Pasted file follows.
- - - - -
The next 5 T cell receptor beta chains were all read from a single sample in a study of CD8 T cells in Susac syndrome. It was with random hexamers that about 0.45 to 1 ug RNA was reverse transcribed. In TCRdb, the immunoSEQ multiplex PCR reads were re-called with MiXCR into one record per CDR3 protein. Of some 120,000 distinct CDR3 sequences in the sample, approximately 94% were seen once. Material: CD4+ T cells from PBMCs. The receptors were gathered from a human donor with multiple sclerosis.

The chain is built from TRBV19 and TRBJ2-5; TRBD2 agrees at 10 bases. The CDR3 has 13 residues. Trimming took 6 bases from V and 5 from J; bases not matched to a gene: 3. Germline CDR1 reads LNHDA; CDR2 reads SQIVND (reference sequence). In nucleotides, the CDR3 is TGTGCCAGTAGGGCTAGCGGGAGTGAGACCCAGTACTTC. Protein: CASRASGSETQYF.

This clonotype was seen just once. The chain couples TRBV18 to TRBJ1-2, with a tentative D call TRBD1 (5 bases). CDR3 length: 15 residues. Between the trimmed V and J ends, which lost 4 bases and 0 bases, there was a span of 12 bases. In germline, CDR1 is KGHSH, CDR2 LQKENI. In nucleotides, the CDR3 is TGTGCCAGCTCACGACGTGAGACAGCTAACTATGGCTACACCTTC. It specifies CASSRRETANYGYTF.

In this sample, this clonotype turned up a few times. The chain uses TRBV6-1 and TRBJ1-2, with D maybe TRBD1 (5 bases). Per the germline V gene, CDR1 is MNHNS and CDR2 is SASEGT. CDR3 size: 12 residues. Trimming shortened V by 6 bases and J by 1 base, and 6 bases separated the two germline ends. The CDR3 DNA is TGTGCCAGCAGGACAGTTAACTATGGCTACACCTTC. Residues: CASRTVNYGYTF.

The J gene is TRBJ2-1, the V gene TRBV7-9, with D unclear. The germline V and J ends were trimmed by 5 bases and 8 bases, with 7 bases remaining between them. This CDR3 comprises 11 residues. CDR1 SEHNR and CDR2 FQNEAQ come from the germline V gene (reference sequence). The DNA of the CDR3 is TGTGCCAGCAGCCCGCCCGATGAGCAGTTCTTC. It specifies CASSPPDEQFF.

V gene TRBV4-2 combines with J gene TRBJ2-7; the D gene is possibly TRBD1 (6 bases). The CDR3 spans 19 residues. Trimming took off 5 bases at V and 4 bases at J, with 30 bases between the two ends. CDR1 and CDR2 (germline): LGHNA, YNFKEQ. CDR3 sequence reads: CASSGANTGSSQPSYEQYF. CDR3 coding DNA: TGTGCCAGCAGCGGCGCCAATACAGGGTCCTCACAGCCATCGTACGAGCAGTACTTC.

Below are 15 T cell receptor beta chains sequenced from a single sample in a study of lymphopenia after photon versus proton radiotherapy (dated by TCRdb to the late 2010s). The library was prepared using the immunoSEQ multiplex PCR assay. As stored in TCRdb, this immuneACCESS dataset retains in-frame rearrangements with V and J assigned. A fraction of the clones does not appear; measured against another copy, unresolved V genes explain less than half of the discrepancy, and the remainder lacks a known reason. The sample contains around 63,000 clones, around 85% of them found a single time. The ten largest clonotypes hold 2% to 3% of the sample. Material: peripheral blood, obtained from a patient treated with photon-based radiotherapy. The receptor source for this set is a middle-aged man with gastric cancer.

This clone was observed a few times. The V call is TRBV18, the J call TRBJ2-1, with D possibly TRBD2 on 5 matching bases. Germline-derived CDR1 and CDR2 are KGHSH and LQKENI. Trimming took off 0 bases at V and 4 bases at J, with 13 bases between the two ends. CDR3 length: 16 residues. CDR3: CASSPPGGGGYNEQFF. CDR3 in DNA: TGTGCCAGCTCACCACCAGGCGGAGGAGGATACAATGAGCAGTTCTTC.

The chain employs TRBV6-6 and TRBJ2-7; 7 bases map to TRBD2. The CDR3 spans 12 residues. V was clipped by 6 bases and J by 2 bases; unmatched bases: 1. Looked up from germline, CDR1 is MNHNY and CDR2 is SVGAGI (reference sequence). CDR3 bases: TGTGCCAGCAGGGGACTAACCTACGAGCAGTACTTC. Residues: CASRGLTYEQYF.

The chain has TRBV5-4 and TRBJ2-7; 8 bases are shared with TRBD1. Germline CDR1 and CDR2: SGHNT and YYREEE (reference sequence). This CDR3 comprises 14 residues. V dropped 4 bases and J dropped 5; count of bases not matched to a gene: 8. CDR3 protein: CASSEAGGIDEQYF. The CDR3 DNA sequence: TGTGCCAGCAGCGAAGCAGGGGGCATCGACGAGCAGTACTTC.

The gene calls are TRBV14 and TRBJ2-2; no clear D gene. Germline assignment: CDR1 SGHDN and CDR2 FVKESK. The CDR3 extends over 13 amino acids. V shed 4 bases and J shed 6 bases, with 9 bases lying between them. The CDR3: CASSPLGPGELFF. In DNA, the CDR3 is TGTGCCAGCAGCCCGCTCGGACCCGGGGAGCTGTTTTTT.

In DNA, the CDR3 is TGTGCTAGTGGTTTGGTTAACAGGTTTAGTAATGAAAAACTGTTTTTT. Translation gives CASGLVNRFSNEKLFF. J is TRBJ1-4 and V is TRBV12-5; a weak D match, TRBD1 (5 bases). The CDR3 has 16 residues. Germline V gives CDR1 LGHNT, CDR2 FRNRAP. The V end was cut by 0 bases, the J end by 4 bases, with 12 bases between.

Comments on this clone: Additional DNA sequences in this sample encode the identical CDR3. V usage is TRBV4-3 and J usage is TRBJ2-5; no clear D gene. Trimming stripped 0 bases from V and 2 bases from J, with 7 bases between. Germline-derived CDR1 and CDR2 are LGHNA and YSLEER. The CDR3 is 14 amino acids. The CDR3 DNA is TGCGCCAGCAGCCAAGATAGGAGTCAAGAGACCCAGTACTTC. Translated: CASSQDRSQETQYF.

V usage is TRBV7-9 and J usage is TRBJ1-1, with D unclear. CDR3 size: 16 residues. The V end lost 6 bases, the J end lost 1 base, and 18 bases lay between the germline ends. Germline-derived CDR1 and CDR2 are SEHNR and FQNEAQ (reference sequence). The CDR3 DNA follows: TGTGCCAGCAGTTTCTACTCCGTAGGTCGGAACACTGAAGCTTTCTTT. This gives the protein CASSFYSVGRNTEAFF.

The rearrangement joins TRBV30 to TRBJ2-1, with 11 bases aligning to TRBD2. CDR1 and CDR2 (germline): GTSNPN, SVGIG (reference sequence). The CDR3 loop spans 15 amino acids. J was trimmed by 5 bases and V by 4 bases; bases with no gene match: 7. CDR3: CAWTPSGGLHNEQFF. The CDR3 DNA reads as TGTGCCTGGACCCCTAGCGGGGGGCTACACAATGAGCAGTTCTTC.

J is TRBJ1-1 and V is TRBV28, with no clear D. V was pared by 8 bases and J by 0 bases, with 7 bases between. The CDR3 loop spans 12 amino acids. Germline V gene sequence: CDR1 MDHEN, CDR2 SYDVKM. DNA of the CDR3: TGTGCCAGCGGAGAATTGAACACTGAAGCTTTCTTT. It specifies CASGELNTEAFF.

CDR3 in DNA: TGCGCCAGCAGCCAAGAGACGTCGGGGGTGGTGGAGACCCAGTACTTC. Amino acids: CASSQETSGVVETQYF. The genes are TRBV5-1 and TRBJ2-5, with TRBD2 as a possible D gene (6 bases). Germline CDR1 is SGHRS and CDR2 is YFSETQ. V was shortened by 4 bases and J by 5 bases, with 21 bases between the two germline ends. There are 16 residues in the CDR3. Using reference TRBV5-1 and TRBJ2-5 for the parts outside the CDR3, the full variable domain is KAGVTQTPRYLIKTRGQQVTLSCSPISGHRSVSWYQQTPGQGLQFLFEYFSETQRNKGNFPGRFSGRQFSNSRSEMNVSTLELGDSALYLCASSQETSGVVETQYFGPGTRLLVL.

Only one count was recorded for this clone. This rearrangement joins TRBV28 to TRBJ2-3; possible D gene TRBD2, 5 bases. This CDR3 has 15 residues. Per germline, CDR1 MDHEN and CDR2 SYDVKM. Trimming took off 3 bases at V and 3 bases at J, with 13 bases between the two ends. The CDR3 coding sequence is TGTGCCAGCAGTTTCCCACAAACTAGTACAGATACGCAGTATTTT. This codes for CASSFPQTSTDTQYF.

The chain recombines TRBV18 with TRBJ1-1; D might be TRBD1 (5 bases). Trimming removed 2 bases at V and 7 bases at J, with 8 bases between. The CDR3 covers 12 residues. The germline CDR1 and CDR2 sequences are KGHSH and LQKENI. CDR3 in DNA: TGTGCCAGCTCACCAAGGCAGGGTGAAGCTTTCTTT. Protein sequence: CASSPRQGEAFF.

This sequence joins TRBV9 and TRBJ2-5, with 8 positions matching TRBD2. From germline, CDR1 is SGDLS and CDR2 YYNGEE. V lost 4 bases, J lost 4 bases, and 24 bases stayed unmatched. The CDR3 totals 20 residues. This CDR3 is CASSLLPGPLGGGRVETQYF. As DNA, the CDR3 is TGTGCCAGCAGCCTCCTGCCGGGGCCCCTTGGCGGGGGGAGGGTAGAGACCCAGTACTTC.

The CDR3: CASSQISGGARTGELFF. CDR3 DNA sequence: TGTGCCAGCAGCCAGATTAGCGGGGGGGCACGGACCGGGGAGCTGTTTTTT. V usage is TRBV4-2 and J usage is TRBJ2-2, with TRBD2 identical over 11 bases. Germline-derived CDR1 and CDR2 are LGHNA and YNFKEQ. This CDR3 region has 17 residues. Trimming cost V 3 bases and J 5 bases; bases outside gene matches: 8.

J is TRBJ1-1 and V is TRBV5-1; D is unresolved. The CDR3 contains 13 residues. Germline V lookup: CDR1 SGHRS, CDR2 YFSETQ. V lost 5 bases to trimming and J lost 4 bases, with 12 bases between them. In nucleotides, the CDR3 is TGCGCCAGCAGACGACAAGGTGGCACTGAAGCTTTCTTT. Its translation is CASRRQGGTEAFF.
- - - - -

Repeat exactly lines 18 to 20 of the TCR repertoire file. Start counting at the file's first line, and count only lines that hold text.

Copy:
Only one count was recorded for this clone. This rearrangement joins TRBV28 to TRBJ2-3; possible D gene TRBD2, 5 bases. This CDR3 has 15 residues. Per germline, CDR1 MDHEN and CDR2 SYDVKM. Trimming took off 3 bases at V and 3 bases at J, with 13 bases between the two ends. The CDR3 coding sequence is TGTGCCAGCAGTTTCCCACAAACTAGTACAGATACGCAGTATTTT. This codes for CASSFPQTSTDTQYF.

The chain recombines TRBV18 with TRBJ1-1; D might be TRBD1 (5 bases). Trimming removed 2 bases at V and 7 bases at J, with 8 bases between. The CDR3 covers 12 residues. The germline CDR1 and CDR2 sequences are KGHSH and LQKENI. CDR3 in DNA: TGTGCCAGCTCACCAAGGCAGGGTGAAGCTTTCTTT. Protein sequence: CASSPRQGEAFF.

This sequence joins TRBV9 and TRBJ2-5, with 8 positions matching TRBD2. From germline, CDR1 is SGDLS and CDR2 YYNGEE. V lost 4 bases, J lost 4 bases, and 24 bases stayed unmatched. The CDR3 totals 20 residues. This CDR3 is CASSLLPGPLGGGRVETQYF. As DNA, the CDR3 is TGTGCCAGCAGCCTCCTGCCGGGGCCCCTTGGCGGGGGGAGGGTAGAGACCCAGTACTTC.